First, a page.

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The Role of Nitric Oxide from Neurological Disease to Cancer

  • Ahmed Maher
  • Mohamed F. Abdel Rahman
  • Mohamed Z. GadEmail author
Chapter
Part of the Advances in Experimental Medicine and Biology book series (AEMB, volume 1007)

Abstract

Until the beginning of the 1980s, nitric oxide (NO) was just a toxic molecule of a lengthy list of environmental pollutants such as cigarette smoke and smog. In fact, NO had a very bad reputation of being destroyer of ozone, suspected carcinogen and precursor of acid rain. However, by the early 1990s it was well recognized by the medical research community. Over the last two decades, the picture has been totally changed. Diverse lines of evidence have converged to show that this sometime poison is a fundamental player in the everyday business of the human body. NO activity was probed in the brain, arteries, immune system, liver, pancreas, uterus, peripheral nerves, lungs, and almost every system in the human body. NO is a major player in the cardiovascular system as it is involved in regulating blood pressure. In the CNS, it is involved in memory formation and the regulation of cerebral blood flow to ensure adequate supply of blood to the brain. Because NO is involved in many pathways, it has a role in several diseases related to modern life as hypertension, coronary heart diseases, Alzheimer’s Disease, stroke and cancer. This chapter focuses on the discussion of the role of NO in neurological diseases and cancer and how can this Janus-faced molecule play a role in the pathology and personalized treatment of these diseases.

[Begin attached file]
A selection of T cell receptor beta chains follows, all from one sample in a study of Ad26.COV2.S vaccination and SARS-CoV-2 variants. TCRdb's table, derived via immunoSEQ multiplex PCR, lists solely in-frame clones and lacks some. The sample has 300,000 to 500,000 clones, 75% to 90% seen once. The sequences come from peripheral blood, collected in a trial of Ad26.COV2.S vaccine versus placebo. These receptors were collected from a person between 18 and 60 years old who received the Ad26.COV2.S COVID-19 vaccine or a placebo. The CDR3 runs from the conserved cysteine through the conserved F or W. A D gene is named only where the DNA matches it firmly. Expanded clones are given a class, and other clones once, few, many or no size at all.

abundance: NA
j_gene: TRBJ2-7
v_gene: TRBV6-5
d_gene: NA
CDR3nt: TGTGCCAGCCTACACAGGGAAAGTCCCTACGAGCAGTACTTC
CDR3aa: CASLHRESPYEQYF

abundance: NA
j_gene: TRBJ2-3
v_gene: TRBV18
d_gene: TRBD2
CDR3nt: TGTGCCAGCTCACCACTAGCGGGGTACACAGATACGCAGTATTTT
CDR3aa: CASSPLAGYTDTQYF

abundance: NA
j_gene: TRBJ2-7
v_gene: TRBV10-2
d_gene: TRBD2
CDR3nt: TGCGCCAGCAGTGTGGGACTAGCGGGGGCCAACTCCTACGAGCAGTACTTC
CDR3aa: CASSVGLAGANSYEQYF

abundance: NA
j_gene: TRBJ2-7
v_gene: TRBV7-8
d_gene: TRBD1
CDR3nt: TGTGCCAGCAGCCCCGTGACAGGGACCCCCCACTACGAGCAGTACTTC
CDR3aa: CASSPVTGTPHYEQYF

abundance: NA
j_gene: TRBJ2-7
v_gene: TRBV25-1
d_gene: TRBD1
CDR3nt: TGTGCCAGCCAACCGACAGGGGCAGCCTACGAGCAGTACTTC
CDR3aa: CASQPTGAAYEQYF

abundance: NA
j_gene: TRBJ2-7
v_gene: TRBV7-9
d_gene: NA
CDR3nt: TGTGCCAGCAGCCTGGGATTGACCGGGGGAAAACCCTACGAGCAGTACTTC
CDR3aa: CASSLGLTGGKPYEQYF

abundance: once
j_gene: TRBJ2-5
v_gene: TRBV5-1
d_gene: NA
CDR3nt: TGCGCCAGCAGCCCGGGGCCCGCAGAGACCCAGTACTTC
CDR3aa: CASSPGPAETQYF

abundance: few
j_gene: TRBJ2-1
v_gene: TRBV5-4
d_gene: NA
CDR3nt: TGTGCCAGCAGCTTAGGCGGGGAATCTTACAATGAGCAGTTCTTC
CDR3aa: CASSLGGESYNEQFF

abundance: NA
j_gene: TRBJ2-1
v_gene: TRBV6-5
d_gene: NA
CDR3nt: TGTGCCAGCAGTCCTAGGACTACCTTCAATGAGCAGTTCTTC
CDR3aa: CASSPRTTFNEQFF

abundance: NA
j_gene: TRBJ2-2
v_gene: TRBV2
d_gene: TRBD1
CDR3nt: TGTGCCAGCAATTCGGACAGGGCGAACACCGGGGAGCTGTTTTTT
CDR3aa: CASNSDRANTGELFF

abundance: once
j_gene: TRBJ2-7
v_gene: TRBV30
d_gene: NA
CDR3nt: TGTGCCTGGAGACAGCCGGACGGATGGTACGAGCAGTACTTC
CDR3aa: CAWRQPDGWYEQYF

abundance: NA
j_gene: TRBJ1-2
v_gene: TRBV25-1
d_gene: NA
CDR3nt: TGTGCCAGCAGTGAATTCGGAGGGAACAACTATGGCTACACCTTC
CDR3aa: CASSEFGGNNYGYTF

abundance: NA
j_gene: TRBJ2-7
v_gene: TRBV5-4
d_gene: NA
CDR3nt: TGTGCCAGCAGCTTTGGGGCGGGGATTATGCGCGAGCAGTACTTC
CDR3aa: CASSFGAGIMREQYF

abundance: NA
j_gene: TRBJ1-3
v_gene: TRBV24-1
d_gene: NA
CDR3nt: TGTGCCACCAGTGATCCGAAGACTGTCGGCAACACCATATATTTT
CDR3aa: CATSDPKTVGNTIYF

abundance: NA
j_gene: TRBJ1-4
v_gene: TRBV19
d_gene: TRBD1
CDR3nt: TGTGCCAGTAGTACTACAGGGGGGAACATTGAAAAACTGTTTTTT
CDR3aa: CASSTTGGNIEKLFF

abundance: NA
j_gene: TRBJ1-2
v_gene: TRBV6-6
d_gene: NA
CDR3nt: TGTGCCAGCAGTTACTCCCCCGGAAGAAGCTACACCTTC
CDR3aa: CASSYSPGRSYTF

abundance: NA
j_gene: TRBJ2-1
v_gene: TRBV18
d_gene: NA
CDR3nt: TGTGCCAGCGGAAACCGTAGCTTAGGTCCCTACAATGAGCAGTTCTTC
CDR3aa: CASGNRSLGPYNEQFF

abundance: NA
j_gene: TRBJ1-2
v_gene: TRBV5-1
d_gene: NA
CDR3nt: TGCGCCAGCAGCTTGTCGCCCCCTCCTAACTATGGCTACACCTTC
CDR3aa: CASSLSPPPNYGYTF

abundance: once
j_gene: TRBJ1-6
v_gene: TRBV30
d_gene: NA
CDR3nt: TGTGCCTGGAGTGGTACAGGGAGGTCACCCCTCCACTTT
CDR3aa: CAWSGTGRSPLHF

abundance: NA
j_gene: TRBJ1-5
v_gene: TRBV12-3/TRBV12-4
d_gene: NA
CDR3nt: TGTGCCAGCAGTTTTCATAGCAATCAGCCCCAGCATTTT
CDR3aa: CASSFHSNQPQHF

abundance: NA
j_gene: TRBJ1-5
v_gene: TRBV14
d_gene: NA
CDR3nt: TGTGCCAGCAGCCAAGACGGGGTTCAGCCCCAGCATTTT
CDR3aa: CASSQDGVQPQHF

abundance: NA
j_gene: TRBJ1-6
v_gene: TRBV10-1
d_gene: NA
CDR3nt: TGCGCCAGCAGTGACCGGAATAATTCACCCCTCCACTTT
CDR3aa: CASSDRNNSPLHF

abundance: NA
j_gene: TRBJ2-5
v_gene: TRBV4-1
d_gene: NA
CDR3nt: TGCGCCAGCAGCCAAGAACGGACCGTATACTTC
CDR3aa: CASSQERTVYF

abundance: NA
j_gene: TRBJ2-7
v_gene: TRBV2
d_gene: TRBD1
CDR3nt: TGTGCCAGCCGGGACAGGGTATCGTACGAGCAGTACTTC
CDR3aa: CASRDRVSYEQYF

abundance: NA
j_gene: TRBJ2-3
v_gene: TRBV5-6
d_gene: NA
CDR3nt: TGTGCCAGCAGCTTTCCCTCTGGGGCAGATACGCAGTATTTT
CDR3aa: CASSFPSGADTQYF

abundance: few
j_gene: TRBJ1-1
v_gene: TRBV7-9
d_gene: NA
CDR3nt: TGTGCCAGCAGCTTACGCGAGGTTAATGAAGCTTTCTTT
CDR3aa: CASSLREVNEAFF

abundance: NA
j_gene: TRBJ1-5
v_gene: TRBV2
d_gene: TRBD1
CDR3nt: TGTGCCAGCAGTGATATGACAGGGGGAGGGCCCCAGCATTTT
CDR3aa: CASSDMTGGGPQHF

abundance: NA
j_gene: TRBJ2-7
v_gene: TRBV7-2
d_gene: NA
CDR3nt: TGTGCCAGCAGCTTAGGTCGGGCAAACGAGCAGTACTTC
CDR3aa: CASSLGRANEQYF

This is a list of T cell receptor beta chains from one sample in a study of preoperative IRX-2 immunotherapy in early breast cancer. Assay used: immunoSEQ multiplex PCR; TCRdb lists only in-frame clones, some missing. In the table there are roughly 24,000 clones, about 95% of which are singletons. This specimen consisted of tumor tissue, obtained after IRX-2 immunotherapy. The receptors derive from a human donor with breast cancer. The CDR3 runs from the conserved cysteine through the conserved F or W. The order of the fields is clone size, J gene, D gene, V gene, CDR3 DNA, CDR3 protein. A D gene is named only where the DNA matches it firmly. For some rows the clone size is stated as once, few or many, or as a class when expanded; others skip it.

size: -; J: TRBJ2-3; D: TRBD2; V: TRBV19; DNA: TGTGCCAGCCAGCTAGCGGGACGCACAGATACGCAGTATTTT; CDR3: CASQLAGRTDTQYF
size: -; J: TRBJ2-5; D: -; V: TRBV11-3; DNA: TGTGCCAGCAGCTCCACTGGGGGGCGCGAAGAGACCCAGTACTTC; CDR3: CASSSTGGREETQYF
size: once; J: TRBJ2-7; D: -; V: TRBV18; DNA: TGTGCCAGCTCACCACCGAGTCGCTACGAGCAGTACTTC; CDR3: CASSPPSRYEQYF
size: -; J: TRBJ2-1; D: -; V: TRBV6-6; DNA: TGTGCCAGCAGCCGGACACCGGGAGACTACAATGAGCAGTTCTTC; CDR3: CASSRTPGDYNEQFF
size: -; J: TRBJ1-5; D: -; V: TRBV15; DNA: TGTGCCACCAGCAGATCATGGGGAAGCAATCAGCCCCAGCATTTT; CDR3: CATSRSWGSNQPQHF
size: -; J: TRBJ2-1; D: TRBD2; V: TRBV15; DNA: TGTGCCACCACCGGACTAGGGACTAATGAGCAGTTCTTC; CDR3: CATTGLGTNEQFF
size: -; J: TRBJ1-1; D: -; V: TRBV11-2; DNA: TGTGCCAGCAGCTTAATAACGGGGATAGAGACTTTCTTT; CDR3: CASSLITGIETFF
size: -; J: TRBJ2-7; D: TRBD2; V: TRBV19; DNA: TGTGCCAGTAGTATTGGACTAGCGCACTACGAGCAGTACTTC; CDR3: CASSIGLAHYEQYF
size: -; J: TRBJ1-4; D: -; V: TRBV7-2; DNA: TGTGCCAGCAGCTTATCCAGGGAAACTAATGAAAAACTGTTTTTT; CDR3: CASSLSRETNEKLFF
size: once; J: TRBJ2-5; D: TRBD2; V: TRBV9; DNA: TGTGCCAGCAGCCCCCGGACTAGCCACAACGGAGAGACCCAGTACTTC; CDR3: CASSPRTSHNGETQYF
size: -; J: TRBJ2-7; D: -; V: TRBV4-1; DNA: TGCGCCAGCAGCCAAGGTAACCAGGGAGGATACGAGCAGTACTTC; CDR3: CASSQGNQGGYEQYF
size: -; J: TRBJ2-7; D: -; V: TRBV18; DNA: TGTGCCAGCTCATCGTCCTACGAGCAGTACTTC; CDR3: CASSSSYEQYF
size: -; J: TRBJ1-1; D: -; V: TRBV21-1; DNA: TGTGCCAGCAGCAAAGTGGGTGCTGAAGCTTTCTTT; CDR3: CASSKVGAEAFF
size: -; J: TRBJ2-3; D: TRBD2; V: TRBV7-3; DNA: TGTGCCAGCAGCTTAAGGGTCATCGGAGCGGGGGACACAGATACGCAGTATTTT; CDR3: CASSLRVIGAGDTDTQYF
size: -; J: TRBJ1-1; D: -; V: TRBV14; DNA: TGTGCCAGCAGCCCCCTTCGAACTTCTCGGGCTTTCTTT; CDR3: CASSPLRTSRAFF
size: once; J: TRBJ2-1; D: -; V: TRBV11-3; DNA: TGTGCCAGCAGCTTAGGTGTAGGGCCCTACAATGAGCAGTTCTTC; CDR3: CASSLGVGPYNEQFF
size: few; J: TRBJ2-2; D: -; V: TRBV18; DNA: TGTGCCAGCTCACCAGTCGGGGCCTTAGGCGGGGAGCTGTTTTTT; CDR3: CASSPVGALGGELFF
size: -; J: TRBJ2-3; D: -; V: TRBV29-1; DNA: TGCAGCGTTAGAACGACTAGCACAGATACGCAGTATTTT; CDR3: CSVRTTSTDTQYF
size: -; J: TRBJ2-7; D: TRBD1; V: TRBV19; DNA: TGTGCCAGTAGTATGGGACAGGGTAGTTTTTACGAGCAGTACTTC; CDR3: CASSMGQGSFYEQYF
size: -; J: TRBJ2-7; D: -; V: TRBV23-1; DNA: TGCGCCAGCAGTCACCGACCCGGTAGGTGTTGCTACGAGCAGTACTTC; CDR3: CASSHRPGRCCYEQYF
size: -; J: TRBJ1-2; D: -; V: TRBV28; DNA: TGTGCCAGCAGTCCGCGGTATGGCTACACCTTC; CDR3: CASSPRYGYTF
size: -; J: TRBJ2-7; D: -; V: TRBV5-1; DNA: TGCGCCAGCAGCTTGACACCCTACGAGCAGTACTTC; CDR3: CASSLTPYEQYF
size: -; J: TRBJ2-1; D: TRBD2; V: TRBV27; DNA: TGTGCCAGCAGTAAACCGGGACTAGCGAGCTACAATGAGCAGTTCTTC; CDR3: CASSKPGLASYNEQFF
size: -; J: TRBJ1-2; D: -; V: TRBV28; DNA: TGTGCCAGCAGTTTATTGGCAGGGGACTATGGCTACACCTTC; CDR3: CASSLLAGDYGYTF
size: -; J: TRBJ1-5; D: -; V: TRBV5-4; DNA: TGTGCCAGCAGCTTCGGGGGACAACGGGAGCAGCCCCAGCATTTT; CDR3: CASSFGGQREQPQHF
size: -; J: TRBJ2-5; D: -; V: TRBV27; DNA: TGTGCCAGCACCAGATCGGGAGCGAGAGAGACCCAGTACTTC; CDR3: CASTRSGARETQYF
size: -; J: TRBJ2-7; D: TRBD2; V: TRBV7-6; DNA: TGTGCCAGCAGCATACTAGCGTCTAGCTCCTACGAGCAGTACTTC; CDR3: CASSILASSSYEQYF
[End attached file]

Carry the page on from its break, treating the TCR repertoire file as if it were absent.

Keywords

Nitric oxide (NO) NO signal transduction CNS Neurodegeneration disorders Cancer NOS expression NO-targeted therapy 

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Copyright information

© American Association of Pharmaceutical Scientists 2017

Authors and Affiliations

  • Ahmed Maher
    • 1
  • Mohamed F. Abdel Rahman
    • 1
  • Mohamed Z. Gad
    • 2
    Email author
  1. 1.Biochemistry Department, Faculty of PharmacyOctober University for Modern Sciences and Arts (MSA)CairoEgypt
  2. 2.Clinical Biochemistry Unit, Faculty of Pharmacy & BiotechnologyGerman University in Cairo (GUC)CairoEgypt

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